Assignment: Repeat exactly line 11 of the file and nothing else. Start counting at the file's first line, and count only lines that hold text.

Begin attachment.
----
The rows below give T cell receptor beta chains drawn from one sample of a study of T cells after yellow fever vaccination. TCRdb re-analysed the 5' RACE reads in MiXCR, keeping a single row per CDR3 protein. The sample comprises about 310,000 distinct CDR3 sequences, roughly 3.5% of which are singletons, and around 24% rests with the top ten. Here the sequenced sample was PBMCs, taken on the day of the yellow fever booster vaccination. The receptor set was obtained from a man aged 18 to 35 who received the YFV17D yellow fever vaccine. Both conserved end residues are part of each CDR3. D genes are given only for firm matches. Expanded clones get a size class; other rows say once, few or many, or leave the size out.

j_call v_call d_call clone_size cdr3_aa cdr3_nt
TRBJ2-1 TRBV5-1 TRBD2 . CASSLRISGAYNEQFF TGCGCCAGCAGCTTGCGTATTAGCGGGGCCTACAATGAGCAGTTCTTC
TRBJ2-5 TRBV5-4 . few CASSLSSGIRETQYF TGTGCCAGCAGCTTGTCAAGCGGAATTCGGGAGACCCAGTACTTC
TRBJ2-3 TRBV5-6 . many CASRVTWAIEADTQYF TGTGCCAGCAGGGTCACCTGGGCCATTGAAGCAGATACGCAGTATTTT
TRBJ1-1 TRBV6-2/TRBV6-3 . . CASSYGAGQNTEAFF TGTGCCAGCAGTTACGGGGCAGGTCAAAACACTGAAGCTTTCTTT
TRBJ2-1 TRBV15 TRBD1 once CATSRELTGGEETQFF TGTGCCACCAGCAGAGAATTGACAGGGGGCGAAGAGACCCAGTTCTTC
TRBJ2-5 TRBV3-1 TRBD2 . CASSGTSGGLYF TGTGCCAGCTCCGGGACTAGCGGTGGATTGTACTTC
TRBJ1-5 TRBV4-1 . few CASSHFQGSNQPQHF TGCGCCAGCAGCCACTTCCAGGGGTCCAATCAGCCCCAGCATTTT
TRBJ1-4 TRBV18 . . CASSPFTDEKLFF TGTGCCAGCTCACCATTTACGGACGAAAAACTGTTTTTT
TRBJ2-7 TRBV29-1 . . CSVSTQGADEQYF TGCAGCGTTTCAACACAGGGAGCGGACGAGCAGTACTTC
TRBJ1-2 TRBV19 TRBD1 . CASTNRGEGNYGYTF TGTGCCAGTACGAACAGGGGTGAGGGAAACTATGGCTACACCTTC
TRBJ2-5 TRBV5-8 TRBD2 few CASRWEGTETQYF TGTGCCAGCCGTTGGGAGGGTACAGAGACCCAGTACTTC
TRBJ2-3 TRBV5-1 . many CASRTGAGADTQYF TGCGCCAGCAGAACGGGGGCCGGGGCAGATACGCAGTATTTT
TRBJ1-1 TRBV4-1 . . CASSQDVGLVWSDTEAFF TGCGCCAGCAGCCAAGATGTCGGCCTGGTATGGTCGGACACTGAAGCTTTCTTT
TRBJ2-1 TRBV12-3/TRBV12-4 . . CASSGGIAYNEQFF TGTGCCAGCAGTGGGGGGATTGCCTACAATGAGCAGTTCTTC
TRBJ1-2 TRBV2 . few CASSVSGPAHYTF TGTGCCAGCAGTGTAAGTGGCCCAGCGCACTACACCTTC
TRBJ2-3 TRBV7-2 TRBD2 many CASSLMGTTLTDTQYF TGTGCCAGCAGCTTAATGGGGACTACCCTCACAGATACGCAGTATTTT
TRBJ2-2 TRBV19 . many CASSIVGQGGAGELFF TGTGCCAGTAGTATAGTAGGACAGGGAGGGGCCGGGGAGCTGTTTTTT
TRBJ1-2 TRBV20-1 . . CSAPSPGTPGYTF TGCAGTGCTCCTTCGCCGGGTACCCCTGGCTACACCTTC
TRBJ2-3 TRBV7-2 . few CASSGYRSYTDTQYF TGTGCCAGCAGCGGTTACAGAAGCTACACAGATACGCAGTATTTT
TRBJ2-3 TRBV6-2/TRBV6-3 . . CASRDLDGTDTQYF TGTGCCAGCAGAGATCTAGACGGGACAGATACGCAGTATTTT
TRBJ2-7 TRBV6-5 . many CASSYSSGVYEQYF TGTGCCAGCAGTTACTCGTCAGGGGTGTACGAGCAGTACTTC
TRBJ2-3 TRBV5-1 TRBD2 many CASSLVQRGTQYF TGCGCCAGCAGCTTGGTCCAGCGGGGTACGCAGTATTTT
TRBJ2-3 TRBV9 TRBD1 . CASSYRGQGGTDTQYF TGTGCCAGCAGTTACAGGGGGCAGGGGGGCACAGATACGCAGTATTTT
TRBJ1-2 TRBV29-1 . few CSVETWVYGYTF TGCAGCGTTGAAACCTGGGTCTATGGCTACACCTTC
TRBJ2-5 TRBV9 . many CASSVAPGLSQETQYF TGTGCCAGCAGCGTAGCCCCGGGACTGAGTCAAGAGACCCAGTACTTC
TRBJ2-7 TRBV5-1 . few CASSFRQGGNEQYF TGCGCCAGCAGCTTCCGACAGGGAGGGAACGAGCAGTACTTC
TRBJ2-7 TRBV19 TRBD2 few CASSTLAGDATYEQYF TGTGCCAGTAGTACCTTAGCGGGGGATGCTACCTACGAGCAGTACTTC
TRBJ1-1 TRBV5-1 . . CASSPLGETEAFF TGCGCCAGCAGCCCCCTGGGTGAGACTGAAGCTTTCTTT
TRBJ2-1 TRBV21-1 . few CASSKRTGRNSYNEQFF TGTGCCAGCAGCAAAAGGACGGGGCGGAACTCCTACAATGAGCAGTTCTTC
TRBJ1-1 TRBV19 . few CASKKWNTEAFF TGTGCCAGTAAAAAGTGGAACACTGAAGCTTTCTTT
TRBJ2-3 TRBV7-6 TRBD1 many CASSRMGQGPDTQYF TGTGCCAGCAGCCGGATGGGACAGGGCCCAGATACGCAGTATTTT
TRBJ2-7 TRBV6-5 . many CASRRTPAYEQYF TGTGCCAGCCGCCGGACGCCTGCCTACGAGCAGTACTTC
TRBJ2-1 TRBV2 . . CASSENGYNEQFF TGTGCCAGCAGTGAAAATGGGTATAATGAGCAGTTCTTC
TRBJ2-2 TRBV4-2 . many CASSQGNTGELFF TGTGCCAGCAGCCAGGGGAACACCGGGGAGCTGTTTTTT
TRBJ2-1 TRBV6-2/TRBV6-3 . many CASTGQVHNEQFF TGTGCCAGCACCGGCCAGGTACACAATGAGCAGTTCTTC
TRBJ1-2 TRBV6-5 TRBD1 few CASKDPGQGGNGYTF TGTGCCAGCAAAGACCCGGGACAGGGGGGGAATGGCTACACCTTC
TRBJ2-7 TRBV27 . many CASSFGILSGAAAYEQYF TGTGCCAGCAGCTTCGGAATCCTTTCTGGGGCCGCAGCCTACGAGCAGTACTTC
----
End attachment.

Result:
TRBJ2-7 TRBV29-1 . . CSVSTQGADEQYF TGCAGCGTTTCAACACAGGGAGCGGACGAGCAGTACTTC